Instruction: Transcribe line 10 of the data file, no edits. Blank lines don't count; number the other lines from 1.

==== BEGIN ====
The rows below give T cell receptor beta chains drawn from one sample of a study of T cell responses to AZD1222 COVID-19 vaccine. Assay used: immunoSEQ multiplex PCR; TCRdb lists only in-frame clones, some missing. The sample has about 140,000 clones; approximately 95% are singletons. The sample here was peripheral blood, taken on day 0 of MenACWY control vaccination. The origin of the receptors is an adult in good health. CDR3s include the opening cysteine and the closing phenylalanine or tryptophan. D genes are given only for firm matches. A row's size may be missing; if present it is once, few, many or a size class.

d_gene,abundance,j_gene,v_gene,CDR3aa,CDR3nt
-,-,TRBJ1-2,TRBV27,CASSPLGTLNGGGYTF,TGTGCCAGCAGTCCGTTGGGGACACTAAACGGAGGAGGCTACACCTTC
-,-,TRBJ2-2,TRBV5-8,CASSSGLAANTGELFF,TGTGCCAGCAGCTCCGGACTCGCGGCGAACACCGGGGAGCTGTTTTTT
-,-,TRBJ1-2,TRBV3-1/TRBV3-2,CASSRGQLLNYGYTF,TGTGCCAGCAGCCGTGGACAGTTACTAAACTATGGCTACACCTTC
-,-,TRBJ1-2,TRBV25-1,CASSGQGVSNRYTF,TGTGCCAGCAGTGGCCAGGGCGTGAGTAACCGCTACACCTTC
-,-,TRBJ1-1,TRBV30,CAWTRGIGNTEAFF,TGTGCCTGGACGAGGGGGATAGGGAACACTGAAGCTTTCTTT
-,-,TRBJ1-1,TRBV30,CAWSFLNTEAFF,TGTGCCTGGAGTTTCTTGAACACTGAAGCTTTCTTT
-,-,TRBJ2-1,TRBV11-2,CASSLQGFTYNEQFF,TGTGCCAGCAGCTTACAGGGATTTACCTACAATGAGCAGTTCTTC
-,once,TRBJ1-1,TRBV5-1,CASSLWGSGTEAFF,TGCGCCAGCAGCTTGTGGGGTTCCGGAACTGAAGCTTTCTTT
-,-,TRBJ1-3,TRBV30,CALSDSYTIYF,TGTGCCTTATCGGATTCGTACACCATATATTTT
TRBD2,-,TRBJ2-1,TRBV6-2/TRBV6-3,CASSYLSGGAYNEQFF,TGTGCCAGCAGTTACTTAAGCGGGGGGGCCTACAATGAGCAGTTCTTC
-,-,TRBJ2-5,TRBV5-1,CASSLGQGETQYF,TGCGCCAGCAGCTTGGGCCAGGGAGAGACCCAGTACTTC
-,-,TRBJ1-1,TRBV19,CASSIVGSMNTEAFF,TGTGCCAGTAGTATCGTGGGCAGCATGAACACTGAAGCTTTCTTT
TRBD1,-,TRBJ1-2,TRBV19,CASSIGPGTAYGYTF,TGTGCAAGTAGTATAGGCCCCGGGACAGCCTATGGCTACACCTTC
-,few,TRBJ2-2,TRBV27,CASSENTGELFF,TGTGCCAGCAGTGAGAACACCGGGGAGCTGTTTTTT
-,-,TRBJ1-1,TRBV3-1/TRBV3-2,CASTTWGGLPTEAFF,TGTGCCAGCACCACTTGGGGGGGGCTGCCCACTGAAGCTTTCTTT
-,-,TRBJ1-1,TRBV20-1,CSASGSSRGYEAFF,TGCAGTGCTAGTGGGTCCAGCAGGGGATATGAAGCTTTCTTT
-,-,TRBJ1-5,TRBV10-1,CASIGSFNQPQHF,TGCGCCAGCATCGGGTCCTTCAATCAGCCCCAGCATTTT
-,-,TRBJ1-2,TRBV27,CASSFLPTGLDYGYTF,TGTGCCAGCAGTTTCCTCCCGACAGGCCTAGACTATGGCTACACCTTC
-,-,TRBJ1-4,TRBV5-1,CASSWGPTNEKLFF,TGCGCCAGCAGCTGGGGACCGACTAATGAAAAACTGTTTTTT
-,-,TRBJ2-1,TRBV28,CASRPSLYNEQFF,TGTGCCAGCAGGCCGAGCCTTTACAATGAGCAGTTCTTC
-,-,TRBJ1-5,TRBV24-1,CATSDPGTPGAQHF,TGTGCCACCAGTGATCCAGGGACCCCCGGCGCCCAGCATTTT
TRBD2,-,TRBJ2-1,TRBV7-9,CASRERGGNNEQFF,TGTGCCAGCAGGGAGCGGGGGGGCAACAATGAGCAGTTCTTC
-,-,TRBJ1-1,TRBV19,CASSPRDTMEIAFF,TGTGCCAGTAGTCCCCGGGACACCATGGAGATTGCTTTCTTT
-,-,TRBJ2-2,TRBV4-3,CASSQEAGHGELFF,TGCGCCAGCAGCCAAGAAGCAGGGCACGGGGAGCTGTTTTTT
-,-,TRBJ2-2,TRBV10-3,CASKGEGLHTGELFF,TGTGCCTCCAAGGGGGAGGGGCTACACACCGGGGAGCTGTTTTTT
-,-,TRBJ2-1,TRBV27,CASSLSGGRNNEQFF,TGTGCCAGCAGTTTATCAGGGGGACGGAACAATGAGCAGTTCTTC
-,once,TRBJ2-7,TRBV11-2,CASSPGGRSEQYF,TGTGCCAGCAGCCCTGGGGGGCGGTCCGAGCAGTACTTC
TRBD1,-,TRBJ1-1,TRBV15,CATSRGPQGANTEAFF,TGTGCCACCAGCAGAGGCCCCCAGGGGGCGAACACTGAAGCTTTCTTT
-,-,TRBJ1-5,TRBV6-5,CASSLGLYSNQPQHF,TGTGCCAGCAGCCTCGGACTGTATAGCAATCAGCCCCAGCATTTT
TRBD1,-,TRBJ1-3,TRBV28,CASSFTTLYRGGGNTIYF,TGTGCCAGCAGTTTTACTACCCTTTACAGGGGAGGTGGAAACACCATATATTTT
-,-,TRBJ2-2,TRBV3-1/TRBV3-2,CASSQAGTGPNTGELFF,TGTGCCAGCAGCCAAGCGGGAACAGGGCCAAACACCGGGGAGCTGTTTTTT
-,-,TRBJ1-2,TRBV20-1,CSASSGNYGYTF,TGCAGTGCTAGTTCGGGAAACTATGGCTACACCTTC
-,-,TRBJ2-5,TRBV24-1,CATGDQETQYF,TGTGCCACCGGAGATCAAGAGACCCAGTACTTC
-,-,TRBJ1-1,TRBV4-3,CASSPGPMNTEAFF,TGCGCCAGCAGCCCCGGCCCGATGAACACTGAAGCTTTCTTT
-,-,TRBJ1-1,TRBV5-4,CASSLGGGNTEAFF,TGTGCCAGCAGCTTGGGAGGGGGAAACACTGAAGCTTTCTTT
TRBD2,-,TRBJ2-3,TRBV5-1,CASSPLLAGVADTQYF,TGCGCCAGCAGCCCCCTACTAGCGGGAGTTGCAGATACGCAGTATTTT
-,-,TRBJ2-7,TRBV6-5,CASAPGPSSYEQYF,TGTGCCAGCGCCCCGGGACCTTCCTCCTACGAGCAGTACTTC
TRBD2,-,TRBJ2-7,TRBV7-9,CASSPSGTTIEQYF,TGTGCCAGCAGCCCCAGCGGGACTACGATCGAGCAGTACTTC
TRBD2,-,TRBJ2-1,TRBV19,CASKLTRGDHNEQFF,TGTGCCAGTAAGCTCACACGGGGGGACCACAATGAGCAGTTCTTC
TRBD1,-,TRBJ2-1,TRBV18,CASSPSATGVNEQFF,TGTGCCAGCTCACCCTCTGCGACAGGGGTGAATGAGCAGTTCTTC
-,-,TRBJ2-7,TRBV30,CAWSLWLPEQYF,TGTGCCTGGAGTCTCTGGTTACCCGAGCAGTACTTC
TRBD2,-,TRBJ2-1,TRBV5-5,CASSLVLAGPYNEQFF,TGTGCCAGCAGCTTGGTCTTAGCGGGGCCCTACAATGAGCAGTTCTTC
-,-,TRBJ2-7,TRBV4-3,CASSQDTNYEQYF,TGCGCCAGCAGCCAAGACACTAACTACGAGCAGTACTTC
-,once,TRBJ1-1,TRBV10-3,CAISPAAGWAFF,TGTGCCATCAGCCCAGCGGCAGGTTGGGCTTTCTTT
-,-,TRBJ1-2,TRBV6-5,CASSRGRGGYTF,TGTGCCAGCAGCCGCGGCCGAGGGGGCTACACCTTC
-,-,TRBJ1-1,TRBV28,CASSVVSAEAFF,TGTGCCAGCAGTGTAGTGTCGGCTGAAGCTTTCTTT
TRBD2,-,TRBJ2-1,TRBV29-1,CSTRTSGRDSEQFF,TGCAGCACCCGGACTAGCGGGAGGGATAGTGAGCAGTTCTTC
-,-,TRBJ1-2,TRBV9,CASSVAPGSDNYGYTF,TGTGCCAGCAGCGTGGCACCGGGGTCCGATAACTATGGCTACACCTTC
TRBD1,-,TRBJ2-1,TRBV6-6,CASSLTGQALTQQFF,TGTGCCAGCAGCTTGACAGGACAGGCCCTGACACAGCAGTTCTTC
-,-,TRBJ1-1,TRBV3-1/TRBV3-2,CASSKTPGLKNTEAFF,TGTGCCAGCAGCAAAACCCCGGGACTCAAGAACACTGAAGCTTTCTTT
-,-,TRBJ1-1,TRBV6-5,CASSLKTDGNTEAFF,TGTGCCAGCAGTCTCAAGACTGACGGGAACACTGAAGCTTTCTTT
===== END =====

-,once,TRBJ1-1,TRBV5-1,CASSLWGSGTEAFF,TGCGCCAGCAGCTTGTGGGGTTCCGGAACTGAAGCTTTCTTT